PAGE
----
Blueberry Cobbler: not quite a pie, not exactly a cake, but a piece of Americana worth celebrating (all by itself or with a scoop of vanilla ice cream!).
This made-from-scratch cobbler is just as easy as the ones made with cake mix and it tastes better, too. It brings pie lovers and cake lovers together with its perfect combination of sweet baked dough and summer fruit.
Need to make a romantic blueberry cobbler for two, or for an army? Click and slide the number next to ‘servings’ on the recipe card below to adjust the ingredients to match how many you’re feeding—the recipe does the math for you, it’s that easy.
What is a cobbler?
A traditional cobbler is a dessert using fresh fruit with a biscuit-like dough that is dropped by the spoonful onto the fruit and baked. When it was invented, it’s likely that it looked like a bumpy cobble brick road, earning the name cobbler.
Can you use frozen fruit to make Blueberry Cobbler?
Sometimes, when blueberries are in season, I buy a big box and freeze them because they keep so beautifully. If you have frozen blueberries you’d like to use, you need to reduce the added liquid. Try 1 tablespoon each of lemon juice and water, or 2 tablespoons frozen concentrated orange juice if you have it. You can bake this recipe without thawing the frozen fruit, but you may need a little extra baking time if you do.
What other fruit can you make cobbler with?
Summer fruit of all kinds work well, like: cherry, peach, blackberry, marionberry, or raspberry. In the fall, an apple cobbler hits the spot, too.
How does a cobbler compare to a crisp?
Pies, crisps, buckles, cobblers, and crumbles all are made by baking fruit with some kind of dough. These desserts can vary based on the region, much like the dialect of a language. In general, crisps rely on a crumbly, streusel type topping that can contain oats, while cobblers are more biscuity. Cobblers can even be made with cake batter and cookie dough, however.
Can you add cinnamon to Blueberry Cobbler?
You can and you should. If you love cinnamon, by all means, add ½ teaspoon to the fruit, the batter, or both. Nutmeg works, too, but reduce the amount to ¼ teaspoon.
What can be substituted for orange juice in Blueberry Cobbler?
If you don’t have orange juice, you can use a mixture of lemon juice and water (2 tablespoons lemon juice to 3 tablespoons water) with a little lemon zest in place of orange juice.
Can Blueberry Cobbler be frozen?
Leavened doughs, such as the biscuit-like topping used on traditional cobblers, need to be baked before you freeze them. Freezer storage can interrupt the chemical processes that make a cobbler light and fluffy.
Does Blueberry Cobbler need to be refrigerated?
If you’re wrapping it, use plastic wrap around the cobbler first, then add a layer of foil to keep as much moisture out as possible. For short-term storage, place the covered cobbler in the refrigerator. Cooked fruit desserts should be eaten within two to three days just to be safe.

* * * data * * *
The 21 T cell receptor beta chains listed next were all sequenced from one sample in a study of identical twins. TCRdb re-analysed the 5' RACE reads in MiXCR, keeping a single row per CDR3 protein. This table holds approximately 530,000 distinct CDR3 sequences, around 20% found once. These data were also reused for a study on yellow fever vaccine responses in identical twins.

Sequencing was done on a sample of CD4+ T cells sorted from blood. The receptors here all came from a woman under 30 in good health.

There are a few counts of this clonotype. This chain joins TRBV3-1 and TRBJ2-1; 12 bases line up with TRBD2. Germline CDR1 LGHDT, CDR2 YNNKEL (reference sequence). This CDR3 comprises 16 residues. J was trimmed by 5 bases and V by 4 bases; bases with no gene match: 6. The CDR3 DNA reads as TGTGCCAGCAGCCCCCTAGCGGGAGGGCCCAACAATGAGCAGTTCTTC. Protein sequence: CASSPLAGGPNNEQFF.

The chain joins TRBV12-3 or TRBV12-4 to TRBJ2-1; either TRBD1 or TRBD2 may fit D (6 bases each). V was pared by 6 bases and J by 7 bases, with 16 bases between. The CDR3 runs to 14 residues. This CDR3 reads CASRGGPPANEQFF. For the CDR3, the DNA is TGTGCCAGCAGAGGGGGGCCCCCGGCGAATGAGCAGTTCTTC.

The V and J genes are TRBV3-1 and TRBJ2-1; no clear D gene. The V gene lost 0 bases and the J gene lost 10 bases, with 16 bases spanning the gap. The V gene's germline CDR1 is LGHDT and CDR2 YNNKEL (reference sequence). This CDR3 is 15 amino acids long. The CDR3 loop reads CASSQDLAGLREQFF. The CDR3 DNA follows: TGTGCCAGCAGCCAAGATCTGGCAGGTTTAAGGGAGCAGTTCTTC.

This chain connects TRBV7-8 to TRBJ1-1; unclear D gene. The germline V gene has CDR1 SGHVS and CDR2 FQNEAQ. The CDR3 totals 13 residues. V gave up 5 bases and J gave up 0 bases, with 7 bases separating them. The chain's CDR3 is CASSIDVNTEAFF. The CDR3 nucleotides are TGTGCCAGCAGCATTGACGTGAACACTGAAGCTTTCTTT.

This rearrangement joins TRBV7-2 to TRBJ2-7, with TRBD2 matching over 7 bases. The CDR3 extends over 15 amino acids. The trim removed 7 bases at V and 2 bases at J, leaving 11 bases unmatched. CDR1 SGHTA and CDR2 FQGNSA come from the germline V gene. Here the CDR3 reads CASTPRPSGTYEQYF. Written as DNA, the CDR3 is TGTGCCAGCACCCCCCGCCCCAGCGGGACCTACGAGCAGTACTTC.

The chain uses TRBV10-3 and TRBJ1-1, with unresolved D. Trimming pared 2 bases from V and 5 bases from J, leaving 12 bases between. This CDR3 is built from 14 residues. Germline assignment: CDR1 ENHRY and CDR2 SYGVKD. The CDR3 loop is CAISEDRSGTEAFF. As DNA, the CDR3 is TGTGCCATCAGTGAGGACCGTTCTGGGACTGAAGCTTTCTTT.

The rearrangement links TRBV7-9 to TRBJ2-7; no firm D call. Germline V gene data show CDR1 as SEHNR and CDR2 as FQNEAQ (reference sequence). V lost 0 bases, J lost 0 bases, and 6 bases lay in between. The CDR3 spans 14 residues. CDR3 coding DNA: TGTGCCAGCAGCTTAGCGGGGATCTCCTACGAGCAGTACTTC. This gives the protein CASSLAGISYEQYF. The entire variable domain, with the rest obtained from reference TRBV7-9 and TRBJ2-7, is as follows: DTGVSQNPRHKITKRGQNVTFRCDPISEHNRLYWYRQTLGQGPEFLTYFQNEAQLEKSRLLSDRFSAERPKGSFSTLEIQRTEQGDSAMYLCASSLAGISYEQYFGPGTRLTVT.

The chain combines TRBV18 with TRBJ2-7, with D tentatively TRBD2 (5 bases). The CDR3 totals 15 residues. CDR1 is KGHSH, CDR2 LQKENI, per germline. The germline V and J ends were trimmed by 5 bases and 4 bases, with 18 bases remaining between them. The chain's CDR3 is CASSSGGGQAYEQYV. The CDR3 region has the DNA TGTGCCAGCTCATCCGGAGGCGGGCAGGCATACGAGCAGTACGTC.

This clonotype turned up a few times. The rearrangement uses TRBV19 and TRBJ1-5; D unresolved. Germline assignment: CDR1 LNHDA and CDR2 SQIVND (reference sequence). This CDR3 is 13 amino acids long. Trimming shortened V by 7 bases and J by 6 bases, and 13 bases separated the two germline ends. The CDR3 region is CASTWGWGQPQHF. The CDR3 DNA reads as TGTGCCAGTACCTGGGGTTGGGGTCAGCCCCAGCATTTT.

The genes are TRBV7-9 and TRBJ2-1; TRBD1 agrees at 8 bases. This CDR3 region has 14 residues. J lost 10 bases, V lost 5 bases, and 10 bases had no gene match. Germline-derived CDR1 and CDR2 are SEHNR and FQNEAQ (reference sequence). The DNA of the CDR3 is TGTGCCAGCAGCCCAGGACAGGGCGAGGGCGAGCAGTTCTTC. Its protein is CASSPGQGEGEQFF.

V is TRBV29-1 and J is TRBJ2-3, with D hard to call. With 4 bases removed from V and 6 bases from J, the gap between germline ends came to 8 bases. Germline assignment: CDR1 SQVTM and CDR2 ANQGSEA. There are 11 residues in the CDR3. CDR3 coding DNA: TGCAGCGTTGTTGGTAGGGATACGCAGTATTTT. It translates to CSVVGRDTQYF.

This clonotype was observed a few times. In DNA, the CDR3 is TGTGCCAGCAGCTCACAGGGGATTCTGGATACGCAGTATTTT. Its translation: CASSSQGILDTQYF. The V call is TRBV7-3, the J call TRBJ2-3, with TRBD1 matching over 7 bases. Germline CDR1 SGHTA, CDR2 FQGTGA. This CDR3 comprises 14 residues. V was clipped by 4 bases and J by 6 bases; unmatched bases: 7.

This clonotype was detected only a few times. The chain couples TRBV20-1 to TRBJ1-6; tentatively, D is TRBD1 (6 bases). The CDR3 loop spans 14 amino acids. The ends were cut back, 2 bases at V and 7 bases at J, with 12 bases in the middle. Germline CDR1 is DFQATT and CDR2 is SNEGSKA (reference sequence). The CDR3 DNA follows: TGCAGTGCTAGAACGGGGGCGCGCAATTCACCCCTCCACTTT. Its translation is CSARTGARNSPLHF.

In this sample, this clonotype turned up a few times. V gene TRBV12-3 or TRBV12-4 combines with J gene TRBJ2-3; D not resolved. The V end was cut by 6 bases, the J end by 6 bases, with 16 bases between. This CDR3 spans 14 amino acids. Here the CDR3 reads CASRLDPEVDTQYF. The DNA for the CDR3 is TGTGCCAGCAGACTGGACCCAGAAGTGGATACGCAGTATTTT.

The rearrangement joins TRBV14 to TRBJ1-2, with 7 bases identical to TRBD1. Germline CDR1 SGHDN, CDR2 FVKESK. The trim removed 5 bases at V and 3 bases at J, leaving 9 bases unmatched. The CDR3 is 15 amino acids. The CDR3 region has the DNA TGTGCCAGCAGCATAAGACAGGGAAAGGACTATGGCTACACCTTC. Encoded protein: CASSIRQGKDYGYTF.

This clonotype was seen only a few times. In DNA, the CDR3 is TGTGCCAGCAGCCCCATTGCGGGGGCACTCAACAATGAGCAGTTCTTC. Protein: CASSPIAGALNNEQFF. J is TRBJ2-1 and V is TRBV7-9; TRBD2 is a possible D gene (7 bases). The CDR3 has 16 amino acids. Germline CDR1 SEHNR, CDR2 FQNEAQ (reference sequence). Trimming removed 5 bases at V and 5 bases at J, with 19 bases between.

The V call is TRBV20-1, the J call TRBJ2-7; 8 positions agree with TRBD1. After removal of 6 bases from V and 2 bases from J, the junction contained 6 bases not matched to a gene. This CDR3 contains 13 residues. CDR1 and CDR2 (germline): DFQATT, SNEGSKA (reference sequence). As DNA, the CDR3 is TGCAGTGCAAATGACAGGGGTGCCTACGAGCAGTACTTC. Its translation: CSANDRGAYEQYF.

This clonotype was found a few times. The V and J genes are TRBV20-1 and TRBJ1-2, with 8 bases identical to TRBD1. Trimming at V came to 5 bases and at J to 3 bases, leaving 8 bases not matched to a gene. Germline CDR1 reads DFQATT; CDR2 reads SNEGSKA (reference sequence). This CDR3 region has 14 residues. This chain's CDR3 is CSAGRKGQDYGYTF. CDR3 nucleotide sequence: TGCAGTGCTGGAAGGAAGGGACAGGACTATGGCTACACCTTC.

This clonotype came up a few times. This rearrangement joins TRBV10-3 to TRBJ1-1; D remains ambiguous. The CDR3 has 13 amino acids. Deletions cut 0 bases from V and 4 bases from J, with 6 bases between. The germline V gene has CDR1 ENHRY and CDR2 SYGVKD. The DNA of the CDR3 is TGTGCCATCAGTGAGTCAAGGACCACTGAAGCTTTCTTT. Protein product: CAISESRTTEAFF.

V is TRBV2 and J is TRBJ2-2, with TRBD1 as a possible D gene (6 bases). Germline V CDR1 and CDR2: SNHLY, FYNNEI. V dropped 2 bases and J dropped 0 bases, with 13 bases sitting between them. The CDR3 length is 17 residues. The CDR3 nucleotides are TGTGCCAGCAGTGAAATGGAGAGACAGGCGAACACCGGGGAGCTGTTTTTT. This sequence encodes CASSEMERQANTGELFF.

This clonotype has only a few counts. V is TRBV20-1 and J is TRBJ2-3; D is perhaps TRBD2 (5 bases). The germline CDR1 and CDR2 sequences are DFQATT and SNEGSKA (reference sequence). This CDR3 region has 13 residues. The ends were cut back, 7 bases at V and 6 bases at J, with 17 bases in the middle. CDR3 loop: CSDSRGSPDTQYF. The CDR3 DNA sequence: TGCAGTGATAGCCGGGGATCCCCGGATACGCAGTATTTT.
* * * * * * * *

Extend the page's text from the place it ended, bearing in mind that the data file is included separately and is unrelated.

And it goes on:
Can you make Blueberry Cobbler without sugar?
You can make sugar-free blueberry cobbler by switching out your favorite bake-able sugar substitute.
Can you make Blueberry Cobbler in a cast-iron skillet?
If you have one, you can use your favorite cast-iron skillet for this recipe, but you might want to butter the skillet before adding the fruit.
Can you make Blueberry Cobbler in a crockpot?
If oven space is an issue, you can try making this in a crockpot, but you may need to invert the batter, putting it at the bottom of the crockpot, so it can cook. Let me know how it goes!
- Drop dough onto the bottom of a 5-quart slow cooker coated with butter.
- Spoon the berry mixture over the batter.
- Cook, covered, on high until berry mixture is bubbly, 1-¾ to 2 hours.
For the filling:
- 3 cups fresh blueberries (see note 1)
- 1/3 cup orange juice
- 3 tablespoons granulated sugar
For the topping:
- 2/3 cup all-purpose flour
- 1/4 teaspoon baking powder
- 1 pinch Salt
- 1/2 cup butter softened (see note 2)
- 1/2 cup granulated sugar
- 1 egg
- 1/2 teaspoon vanilla extract
- vanilla ice cream for serving, optional (see note 3)
- Preheat oven to 375 degrees. In a medium bowl, add blueberries, orange juice, and sugar, and stir to combine, then pour into a 9-inch square or round baking dish.
- In a small bowl, whisk together flour, baking powder, and salt. In a medium bowl, cream butter and sugar together until pale and fluffy, about 5 minutes.
- Beat in egg and vanilla extract. Working in batches, add ⅓ of the flour mixture at a time, beating well after each addition.
- Drop rounded tablespoons of batter over the blueberry mixture (I like to use the OXO small scoop, a #70 portion scoop, heaped).
- Bake until the topping is golden brown and the filling is hot and bubbly, about 35 to 40 minutes. Cool 10 minutes before serving. Serve with ice cream if desired.
- Blueberries: Any combination of blueberries, blackberries, or cherries taste delicious in this cobbler. If you substitute strawberries, leave out the orange juice.
- Butter: To soften butter in the microwave, cut each stick of butter in half, unwrap, and place on a microwave-safe plate. Then cook the butter at 10% power for 1 minute. Gently press on the butter with your finger, and if it still feels too firm, cook for another 40 seconds at 10% power.
- Vanilla ice cream: Store-bought or homemade; either is a treat. Whipped cream would also be delicious.
- Yield: This recipe makes about 6 cups of cobbler, enough for 6 (1-cup) servings.
- Storage: Leftover cobbler is safe covered at room temperature the same day you bake it. Beyond that, store covered in the refrigerator for up to 3 more days. Reheat if desired before serving.
- Freezer: Bake the cobbler according to the recipe, then cool completely, wrap in freeze-safe plastic wrap or foil, and freeze for up to 3 months. Thaw overnight in the refrigerator and reheat before serving.